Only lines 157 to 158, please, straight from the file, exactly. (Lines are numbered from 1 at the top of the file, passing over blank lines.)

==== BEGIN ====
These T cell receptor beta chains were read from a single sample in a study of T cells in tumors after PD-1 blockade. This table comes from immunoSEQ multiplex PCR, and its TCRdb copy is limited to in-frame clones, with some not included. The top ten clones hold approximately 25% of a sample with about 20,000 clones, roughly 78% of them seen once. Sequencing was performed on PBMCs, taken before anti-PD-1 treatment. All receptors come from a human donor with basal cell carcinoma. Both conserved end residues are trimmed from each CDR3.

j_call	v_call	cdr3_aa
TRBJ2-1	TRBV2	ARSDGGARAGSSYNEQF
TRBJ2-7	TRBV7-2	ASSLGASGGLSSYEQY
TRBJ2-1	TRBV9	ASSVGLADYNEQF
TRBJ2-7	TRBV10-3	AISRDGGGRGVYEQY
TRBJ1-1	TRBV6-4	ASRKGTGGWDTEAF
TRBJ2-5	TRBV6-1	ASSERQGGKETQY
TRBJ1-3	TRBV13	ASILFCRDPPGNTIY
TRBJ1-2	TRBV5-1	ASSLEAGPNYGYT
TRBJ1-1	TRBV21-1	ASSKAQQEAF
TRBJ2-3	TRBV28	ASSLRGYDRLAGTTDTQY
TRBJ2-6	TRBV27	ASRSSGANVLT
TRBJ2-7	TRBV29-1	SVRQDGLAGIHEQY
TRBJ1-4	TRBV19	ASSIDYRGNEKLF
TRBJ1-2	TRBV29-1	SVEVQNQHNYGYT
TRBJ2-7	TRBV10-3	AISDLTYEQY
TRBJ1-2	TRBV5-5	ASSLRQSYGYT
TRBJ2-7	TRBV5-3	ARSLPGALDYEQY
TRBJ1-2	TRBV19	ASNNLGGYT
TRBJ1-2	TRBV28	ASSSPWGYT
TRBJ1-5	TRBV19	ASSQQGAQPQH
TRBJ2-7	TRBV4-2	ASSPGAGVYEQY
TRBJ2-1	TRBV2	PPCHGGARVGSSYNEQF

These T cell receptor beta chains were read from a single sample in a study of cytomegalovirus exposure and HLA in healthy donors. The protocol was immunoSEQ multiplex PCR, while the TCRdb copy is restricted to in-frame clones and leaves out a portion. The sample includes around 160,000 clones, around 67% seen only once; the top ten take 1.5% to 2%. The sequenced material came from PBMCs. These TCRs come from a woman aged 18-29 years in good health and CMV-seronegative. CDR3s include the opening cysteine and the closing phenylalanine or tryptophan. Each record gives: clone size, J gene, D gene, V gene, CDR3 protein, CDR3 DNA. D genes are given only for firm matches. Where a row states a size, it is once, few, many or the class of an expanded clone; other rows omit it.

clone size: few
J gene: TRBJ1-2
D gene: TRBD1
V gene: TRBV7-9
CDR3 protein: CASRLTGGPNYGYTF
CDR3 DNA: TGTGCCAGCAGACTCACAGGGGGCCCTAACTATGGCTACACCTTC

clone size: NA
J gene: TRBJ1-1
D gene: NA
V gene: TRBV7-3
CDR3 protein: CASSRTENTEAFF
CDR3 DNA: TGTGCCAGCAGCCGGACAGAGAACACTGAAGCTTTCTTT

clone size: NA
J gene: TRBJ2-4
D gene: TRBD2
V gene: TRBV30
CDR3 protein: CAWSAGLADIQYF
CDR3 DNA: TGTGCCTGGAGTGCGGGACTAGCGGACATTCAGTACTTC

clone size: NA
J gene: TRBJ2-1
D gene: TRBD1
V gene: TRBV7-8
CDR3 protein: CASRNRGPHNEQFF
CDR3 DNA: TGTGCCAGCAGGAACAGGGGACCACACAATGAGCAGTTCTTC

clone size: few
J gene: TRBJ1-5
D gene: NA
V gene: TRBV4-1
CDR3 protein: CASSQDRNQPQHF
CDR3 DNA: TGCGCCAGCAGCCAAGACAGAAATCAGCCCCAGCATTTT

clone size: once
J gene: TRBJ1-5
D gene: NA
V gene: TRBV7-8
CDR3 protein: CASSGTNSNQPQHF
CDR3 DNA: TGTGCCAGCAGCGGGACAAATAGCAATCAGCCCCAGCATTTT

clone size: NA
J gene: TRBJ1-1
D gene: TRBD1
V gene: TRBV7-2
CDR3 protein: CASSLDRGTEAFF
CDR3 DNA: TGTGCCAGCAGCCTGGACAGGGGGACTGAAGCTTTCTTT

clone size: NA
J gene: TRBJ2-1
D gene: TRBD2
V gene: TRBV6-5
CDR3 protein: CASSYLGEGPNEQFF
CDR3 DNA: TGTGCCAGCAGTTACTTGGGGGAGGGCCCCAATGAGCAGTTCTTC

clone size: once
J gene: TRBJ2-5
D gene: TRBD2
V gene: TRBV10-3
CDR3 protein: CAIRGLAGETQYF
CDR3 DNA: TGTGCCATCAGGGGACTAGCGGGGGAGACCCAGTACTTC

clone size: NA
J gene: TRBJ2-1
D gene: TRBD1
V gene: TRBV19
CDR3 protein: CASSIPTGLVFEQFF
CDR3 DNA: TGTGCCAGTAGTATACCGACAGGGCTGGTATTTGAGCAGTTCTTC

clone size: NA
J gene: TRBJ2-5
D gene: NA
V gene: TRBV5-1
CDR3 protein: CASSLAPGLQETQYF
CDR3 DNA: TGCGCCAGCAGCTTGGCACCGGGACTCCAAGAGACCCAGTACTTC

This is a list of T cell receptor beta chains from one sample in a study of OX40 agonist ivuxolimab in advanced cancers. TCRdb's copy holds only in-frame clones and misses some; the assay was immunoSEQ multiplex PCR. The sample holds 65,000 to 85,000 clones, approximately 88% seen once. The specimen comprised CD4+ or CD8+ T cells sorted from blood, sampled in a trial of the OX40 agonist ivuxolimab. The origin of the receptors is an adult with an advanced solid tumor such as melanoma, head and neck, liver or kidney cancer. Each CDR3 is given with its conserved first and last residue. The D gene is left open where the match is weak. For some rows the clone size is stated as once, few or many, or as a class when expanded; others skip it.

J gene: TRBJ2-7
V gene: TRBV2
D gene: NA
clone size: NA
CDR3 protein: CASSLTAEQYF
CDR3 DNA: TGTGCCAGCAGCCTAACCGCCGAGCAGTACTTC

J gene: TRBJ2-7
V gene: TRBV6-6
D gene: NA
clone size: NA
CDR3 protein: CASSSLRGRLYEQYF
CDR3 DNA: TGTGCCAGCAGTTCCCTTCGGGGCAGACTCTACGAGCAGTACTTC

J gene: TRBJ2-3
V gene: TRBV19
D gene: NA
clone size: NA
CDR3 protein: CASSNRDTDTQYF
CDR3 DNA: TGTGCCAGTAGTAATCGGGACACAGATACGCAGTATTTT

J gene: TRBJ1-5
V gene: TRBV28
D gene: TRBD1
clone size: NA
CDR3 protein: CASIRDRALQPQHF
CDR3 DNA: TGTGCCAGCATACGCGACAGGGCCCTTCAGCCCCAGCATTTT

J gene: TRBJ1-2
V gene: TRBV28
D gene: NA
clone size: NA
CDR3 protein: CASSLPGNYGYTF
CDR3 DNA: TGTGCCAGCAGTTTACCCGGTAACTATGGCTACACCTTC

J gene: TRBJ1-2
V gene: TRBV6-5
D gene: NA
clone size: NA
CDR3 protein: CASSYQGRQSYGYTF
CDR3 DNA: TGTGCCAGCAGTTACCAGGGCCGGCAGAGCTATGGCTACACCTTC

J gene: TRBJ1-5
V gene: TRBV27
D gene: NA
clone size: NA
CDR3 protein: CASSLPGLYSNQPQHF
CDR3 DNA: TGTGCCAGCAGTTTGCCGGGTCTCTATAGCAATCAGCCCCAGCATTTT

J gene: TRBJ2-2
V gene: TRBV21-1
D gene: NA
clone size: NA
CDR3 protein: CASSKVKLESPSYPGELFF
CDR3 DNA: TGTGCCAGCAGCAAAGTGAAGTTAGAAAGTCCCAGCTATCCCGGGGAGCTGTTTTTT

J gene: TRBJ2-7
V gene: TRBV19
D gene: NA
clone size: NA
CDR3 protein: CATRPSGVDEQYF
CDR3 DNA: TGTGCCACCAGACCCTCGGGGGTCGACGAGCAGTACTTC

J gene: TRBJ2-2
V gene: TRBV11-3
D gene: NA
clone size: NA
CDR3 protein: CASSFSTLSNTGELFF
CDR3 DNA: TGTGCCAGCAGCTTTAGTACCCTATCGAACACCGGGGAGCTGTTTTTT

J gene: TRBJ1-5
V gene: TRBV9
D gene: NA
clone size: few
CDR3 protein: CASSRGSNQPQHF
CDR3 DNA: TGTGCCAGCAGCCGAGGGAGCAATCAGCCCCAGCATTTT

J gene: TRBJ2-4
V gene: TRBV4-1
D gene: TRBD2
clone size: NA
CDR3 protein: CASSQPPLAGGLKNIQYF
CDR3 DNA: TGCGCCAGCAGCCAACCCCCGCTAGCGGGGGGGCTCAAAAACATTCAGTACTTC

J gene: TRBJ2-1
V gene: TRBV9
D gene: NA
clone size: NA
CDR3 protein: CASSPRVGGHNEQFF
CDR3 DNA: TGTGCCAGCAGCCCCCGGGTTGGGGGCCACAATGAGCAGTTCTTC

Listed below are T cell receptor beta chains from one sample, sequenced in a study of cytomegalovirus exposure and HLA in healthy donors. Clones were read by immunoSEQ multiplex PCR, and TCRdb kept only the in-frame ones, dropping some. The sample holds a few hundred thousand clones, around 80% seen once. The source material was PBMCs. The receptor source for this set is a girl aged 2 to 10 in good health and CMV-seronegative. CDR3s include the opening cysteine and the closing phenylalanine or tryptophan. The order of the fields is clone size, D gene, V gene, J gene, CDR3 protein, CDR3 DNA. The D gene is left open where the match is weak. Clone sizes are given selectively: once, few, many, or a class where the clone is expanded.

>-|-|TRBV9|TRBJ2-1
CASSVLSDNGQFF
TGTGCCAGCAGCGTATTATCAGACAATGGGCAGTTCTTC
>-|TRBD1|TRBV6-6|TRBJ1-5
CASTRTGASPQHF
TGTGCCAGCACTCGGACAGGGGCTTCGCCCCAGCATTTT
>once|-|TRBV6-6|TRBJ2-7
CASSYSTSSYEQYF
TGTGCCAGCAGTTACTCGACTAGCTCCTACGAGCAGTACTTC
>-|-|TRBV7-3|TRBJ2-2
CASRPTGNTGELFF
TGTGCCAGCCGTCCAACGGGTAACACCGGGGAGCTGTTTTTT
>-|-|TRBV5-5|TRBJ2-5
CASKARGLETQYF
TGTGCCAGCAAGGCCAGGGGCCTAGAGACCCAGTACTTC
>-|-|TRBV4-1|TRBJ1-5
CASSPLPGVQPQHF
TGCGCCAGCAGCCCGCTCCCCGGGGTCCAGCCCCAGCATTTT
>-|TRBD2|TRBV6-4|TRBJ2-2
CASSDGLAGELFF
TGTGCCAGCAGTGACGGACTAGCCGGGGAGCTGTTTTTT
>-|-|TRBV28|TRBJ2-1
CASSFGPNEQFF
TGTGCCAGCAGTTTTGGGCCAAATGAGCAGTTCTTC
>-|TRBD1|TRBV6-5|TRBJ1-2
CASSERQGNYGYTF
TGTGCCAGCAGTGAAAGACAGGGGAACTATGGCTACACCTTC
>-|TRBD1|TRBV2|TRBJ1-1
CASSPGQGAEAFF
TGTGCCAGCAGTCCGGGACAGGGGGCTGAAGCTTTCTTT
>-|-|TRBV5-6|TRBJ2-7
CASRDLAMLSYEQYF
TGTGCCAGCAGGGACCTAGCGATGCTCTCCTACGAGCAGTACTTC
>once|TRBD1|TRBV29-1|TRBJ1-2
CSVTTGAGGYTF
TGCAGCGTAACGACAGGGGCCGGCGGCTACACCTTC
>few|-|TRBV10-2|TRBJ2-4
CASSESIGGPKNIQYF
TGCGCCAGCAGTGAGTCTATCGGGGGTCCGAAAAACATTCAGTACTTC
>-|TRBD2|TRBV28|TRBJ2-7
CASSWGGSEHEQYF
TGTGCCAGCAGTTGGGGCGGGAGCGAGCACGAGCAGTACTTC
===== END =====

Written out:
CDR3 protein: CASSRGSNQPQHF
CDR3 DNA: TGTGCCAGCAGCCGAGGGAGCAATCAGCCCCAGCATTTT